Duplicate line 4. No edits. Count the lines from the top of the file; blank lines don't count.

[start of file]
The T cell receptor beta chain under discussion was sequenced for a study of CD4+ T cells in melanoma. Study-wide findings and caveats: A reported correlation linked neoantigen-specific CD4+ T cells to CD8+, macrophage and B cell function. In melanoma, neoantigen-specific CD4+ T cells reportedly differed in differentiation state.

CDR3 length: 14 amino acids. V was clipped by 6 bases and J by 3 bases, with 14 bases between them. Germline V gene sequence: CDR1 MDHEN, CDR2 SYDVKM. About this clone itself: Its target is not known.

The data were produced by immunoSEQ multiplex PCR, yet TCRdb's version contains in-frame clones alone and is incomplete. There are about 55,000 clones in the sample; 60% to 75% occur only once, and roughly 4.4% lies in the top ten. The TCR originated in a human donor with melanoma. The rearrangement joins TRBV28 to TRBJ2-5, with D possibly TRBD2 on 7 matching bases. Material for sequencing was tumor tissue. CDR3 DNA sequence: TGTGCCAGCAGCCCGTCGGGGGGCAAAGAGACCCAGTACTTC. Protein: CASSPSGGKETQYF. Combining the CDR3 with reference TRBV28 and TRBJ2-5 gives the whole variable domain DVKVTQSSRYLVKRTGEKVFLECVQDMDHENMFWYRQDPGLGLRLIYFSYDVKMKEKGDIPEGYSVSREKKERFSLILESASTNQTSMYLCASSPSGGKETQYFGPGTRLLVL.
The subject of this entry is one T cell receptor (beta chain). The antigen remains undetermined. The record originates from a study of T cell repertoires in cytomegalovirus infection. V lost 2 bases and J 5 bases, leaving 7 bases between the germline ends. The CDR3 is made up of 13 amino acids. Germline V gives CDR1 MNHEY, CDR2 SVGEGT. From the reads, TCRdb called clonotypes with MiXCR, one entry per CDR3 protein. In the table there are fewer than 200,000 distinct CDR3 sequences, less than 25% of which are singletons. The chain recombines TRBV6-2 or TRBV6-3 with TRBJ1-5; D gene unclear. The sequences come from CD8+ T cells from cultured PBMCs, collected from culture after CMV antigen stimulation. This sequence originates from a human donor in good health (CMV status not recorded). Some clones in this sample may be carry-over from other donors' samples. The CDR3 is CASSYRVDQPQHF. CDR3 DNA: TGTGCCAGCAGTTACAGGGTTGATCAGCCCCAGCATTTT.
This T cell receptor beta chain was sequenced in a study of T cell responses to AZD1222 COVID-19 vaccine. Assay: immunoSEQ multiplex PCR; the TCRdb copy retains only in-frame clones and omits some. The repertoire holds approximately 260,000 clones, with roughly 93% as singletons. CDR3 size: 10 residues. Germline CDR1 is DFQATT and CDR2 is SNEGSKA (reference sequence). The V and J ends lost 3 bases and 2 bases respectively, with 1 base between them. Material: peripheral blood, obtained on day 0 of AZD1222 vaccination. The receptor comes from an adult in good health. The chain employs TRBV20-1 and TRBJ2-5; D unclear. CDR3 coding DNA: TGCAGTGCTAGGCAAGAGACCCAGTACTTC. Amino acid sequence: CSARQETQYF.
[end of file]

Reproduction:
The subject of this entry is one T cell receptor (beta chain). The antigen remains undetermined. The record originates from a study of T cell repertoires in cytomegalovirus infection. V lost 2 bases and J 5 bases, leaving 7 bases between the germline ends. The CDR3 is made up of 13 amino acids. Germline V gives CDR1 MNHEY, CDR2 SVGEGT. From the reads, TCRdb called clonotypes with MiXCR, one entry per CDR3 protein. In the table there are fewer than 200,000 distinct CDR3 sequences, less than 25% of which are singletons. The chain recombines TRBV6-2 or TRBV6-3 with TRBJ1-5; D gene unclear. The sequences come from CD8+ T cells from cultured PBMCs, collected from culture after CMV antigen stimulation. This sequence originates from a human donor in good health (CMV status not recorded). Some clones in this sample may be carry-over from other donors' samples. The CDR3 is CASSYRVDQPQHF. CDR3 DNA: TGTGCCAGCAGTTACAGGGTTGATCAGCCCCAGCATTTT.